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Published in 1988, “Battle Cry of Freedom” is a work by one of the most eminent scholars of the Civil War, James McPherson. The book with meticulous researches delivers the deep view on the American Civil War.
In the book, James McPherson summarizes and delivers all the important events occurred before the Civil War and lists all the events surrounding the war including the battles and the conflicts from military and political pressure. Moreover, the author comes along with new approaches to some issues, which brings the fresh air with a proper context about the Civil War.
James M. McPherson, professor emeritus of U.S. history at Princeton, is one of the foremost scholars of the Civil War. In this informative and meticulously researched masterpiece, he clarifies the differing ways of life and philosophy that led to this shattering conflict.
Abraham Lincoln wondered whether “in a free government the minority have the right to break up the government”. Jefferson Davis felt “forced to take up arms” to guarantee states’ rights. McPherson merges the words of these men and other political luminaries, as well as housewives and soldiers from both armies, with his own concise analysis of the war, creating a story as compelling as any novel.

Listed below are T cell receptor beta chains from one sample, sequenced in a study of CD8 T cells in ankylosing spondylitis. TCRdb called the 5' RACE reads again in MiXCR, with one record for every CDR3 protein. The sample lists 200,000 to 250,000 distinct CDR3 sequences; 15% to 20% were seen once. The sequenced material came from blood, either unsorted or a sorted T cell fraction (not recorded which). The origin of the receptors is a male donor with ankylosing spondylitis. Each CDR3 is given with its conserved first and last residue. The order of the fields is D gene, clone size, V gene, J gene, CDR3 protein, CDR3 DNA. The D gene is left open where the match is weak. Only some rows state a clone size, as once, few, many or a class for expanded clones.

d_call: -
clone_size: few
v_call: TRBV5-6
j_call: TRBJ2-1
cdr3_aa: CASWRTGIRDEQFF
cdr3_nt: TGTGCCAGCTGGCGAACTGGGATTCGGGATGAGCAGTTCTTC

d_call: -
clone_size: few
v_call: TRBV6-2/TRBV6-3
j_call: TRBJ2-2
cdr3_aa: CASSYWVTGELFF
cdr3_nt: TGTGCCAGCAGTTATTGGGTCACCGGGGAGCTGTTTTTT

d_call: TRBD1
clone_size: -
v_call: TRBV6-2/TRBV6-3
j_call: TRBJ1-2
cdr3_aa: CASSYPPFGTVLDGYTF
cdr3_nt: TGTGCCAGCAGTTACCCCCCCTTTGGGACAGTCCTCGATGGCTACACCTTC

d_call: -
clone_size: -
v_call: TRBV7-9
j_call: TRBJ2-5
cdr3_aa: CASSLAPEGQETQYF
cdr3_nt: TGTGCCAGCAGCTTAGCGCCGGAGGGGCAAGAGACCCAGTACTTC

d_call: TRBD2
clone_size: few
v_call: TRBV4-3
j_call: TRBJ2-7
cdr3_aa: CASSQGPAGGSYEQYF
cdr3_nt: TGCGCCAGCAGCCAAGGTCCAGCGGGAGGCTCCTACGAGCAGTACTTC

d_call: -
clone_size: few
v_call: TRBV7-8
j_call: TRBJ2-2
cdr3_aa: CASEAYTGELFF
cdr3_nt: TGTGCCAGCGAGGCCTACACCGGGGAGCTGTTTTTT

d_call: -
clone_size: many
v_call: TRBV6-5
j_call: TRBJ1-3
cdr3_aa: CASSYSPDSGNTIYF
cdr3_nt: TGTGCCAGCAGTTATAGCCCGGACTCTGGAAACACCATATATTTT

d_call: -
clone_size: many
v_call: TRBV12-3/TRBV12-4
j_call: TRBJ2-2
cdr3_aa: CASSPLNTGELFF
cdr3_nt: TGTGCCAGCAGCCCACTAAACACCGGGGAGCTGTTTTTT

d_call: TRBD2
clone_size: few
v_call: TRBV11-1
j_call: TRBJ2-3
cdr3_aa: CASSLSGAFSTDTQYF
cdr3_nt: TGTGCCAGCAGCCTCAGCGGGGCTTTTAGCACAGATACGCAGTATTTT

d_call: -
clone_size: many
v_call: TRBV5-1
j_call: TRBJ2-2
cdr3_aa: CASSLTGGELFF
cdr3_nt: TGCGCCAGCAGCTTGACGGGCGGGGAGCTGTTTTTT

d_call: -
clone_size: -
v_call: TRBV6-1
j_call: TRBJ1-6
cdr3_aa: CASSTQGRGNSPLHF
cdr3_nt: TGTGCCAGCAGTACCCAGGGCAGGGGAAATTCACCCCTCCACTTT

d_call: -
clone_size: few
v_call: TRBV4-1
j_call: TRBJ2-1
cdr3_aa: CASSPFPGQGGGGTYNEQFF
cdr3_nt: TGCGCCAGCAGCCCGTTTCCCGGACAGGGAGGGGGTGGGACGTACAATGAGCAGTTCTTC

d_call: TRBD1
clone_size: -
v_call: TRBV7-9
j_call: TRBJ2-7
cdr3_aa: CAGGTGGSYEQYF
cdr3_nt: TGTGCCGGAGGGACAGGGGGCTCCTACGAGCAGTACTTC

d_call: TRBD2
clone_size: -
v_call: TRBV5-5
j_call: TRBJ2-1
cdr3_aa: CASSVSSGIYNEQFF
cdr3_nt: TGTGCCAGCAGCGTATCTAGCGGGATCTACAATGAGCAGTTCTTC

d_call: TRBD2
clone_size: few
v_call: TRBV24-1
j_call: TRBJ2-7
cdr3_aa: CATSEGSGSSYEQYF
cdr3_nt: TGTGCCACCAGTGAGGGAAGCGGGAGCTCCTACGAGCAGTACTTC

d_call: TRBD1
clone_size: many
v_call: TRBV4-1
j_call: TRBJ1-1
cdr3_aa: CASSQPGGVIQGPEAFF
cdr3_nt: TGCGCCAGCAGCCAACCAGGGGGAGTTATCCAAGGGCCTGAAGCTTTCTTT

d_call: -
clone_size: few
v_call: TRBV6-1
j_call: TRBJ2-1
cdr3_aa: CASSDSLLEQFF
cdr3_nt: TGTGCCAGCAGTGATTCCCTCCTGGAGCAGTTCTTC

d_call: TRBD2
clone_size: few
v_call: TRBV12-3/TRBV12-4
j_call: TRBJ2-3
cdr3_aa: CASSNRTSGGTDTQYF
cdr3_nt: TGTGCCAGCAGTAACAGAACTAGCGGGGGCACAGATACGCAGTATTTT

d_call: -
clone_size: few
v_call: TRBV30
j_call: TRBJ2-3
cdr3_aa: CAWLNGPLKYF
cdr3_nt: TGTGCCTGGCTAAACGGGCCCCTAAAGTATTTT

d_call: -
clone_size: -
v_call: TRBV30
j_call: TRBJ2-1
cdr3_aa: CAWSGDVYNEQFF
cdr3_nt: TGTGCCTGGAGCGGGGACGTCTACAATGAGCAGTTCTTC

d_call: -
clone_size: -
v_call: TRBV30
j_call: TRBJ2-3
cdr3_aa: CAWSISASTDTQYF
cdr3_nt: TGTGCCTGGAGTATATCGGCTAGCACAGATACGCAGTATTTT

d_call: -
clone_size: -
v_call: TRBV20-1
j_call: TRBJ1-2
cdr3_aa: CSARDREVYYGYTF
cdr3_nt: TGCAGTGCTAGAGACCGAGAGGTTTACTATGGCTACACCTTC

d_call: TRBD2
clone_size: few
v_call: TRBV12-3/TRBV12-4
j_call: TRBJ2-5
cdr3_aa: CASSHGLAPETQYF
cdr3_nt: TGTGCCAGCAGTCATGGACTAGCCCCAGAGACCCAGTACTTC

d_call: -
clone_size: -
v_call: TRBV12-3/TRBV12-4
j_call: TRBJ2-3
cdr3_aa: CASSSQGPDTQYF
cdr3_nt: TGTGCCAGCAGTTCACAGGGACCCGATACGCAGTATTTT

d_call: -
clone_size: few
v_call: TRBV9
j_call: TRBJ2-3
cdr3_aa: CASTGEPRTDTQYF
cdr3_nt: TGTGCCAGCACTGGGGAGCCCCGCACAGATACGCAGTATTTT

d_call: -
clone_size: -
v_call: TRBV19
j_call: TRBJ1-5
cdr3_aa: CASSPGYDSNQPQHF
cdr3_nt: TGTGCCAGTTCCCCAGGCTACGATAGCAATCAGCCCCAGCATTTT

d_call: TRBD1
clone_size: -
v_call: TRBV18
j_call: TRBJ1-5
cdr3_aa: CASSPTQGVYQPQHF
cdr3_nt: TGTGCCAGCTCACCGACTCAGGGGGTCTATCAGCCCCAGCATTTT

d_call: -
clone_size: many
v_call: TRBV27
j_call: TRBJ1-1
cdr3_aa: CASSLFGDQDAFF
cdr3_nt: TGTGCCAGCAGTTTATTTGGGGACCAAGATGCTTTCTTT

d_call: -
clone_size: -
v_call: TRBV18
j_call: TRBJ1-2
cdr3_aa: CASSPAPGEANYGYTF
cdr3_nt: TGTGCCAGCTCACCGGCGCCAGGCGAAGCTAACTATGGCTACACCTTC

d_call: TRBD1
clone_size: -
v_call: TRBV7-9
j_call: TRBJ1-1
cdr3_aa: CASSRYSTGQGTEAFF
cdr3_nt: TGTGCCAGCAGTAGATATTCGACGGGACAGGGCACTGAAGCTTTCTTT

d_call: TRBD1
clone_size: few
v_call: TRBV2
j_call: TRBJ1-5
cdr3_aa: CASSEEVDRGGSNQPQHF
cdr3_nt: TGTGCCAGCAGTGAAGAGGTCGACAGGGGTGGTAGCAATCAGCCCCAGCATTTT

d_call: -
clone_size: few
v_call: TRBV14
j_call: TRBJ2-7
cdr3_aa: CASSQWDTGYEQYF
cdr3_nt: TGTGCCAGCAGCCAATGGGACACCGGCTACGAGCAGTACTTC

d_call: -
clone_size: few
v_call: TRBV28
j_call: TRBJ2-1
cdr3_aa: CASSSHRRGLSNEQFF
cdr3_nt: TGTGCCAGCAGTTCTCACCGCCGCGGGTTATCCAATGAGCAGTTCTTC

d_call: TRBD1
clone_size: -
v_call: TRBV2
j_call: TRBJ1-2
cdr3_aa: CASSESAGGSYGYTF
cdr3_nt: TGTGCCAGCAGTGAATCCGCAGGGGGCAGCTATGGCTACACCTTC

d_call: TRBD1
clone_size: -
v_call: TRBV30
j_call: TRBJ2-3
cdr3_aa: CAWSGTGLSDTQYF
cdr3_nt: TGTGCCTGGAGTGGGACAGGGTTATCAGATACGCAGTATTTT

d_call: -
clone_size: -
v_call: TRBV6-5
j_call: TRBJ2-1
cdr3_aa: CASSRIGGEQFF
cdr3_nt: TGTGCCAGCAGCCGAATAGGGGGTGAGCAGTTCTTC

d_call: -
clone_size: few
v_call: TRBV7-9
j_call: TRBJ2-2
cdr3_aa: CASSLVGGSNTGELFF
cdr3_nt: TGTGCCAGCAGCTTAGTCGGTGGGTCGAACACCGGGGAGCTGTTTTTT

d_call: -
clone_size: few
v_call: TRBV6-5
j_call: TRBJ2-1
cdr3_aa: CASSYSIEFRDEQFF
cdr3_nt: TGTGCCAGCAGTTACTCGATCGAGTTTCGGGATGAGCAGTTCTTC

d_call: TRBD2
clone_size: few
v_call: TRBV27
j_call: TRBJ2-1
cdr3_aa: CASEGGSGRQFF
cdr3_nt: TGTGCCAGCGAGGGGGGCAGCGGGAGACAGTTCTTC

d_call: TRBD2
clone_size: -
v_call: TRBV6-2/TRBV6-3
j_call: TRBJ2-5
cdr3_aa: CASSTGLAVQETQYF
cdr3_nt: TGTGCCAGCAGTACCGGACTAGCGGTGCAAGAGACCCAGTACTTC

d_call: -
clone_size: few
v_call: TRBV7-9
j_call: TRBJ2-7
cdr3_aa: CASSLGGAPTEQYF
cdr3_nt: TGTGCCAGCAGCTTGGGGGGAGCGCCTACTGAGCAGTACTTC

Battle Cry of Freedom vividly traces how a new nation was forged when a war both sides were sure would amount to little dragged on for four years and cost more American lives than all other wars combined.
Please note: The individual volumes of the series have not been published in historical order. Battle Cry of Freedom is number VI in The Oxford History of the United States.
©1988 Oxford University Press; (P)2007 Recorded Books, LLC